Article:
Kickoff meeting at NATO HQ. From the left: Olha Zvirko, National Academy of Sciences of Ukraine; Susanne Michaelis, NATO; Gabriella Bolzon, Politecnico di Milano; Hryhoriy Nykyforchyn, National Academy of Sciences of Ukraine

Energy imports in Europe

Main gas pipelines in Europe

Gas pipeline network in Ukraine

Brotherhood line 2003 (courtesy of Prof. Banakhevych, Yu. V., PJSC “Uktransgaz”)

Brotherhood line 2007 (courtesy of Prof. Krasovskiy, A. Ya., IPS of NAS of Ukraine)

Brotherhood line (courtesy of Prof. Banakhevych, Yu. V., PJSC “Uktransgaz”)

Brotherhood line (courtesy of Prof. Banakhevych, Yu. V., PJSC “Uktransgaz”)

Brotherhood line (courtesy of Prof. Banakhevych, Yu. V., PJSC “Uktransgaz”)

Follow the SPS Programme on Twitter @NATO_SPS

Transit gas pipeline accident caused by corrosion (courtesy of Prof. Banakhevych, Yu. V., PJSC "Uktransgaz")

The new Microindenter acquired with NATO funds and the research group at Karpenko Institute

Prof. Hryhoriy Nykyforchyn presentation in Ivano-Frankivsk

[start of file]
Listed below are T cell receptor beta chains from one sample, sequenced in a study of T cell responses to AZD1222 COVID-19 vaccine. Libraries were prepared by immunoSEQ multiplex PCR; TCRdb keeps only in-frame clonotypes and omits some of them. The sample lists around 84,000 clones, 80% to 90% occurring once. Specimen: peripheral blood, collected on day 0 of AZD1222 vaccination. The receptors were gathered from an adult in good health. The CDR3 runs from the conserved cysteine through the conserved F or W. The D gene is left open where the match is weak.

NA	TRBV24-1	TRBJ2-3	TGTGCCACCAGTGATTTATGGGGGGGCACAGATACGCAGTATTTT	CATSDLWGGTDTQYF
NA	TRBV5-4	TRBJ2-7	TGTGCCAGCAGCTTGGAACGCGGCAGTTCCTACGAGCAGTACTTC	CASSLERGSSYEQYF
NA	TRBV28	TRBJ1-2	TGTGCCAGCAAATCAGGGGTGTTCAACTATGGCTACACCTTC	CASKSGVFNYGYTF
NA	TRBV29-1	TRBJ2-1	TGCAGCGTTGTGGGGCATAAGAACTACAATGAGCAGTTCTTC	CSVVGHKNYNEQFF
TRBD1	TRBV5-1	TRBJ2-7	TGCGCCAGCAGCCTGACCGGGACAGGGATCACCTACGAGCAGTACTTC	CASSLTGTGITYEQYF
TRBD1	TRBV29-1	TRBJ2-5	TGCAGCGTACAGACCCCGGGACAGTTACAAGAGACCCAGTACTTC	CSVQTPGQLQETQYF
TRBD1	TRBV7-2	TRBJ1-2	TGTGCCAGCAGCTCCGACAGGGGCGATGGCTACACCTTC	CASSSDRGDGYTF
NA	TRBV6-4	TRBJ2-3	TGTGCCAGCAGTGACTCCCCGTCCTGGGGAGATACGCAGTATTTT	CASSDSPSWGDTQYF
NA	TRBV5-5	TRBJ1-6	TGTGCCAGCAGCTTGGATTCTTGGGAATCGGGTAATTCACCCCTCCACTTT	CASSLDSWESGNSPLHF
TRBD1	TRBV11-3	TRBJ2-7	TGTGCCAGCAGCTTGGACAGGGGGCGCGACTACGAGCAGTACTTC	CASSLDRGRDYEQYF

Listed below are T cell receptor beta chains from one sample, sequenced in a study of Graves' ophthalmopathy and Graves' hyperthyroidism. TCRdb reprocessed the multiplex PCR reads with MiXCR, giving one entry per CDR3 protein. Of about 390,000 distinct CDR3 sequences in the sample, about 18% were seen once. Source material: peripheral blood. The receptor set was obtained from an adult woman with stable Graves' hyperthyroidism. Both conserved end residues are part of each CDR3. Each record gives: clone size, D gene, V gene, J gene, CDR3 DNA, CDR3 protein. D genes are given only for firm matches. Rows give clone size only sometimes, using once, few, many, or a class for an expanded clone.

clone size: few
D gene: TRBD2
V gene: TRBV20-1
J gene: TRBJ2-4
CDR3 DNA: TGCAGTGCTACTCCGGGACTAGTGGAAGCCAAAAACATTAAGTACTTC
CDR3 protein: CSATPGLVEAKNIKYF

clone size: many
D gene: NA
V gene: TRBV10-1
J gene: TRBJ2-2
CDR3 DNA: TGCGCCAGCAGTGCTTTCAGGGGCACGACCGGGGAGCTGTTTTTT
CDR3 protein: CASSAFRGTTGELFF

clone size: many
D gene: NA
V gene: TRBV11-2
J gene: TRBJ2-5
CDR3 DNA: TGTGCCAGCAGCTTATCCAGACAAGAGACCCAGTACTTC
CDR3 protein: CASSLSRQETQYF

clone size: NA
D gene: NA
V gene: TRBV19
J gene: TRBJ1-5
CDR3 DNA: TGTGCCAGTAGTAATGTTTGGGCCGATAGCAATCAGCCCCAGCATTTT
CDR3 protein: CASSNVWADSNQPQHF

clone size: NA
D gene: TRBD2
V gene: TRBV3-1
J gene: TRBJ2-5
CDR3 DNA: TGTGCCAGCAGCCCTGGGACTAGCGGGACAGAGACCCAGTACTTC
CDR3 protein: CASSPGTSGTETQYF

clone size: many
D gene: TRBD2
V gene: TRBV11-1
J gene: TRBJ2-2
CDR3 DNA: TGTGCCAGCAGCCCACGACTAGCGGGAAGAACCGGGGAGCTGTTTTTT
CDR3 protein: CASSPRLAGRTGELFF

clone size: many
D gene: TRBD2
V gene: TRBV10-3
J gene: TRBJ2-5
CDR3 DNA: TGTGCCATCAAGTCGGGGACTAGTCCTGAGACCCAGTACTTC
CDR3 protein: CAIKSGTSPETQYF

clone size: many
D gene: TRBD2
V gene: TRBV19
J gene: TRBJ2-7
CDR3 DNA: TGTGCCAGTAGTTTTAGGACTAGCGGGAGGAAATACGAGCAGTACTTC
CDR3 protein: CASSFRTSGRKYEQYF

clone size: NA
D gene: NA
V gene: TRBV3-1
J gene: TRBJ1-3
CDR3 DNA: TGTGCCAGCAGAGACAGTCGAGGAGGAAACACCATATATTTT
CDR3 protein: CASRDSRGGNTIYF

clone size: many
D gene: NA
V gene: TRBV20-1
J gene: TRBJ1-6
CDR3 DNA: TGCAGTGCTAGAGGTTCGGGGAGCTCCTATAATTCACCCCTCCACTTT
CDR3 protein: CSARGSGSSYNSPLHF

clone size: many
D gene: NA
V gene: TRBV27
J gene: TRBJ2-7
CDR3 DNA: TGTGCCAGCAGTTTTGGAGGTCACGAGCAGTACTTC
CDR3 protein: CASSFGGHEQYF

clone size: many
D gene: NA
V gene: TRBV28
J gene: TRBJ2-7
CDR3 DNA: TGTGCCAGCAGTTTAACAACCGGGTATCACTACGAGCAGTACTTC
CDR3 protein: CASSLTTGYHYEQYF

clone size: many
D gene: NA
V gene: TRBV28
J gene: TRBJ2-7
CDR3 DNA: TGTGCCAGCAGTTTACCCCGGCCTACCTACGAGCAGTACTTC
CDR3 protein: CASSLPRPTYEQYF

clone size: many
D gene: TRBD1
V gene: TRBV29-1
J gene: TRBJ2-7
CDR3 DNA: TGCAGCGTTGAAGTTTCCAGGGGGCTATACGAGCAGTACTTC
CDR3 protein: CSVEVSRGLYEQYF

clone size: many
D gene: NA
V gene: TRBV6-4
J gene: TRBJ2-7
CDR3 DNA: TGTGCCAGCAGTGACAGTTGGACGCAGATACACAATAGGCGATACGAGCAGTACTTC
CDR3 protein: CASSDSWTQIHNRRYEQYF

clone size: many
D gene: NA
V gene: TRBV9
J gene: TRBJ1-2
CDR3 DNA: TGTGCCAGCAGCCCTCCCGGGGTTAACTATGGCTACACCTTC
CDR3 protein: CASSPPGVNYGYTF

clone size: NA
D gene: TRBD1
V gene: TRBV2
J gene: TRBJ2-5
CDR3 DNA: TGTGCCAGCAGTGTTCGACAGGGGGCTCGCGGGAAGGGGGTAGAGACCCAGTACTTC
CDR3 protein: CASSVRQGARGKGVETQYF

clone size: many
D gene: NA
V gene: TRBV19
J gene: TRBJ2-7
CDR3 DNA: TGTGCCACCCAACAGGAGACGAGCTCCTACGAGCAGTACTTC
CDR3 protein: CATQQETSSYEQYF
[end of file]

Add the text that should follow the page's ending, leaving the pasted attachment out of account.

Ivano-Frankivsk Conference

Prof. Hryhoriy Nykyforchyn presentation in Lutsk

Poster session at the SPS Info Day in Kyiv

Dr Olha Zvirko and Prof. Hryhoriy Nykyforchyn at the SPS Info Day in Kyiv


Gabriella Bolzon, NATO Country Project Director (NPD)


Hryhoriy Nykyforchyn, Partner Country Project Director (PPD)



18-26.06.2016 ECF21 in Catania, Italy

30.5-03.06.2016 International Scientific and Practical Conference  in Lutsk - Svityaz, Ukraine

30-31.05.2016  NACE Conference & Expo 2016 in Genova, Italy

27.05.2016  SPS Information Day in Kyiv, Ukraine

16-20.5.2016 IIM – 2016 International Scientific and Technical Conference and Exhibition in Ivano-Frankivsk, Ukraine  



KMM-VINNewsletter announcing the project

Physicochemical Mechanics of Materials introducing  the project

NACE  Presentation

Ivano-Frankivsk 2016 presentation

Lutsk 2016 presentation

SPS Information Day overview and poster



Development of Novel Methods for the Prevention of Pipeline Failures with Security Implications

Department of Civil and Environmental Engineering of the Politecnico di Milano
Karpenko Physico-Mechanical Institute of the National Academy of Sciences of Ukraine

Venezia Tecnologie S.p.A.  / eni S.p.A.
Public Joint-Stock Company UKRTRANSGAZ


The Problem and the Proposed Solution

Energy supply represents one of the top priorities of the present global economy with important social implications. In this context, gas transmission systems represent fundamental infrastructures moving large volumes of natural resources among different Countries and rising a number of national and international security issues as energy reprisals are frequent consequences of geo-political conflicts.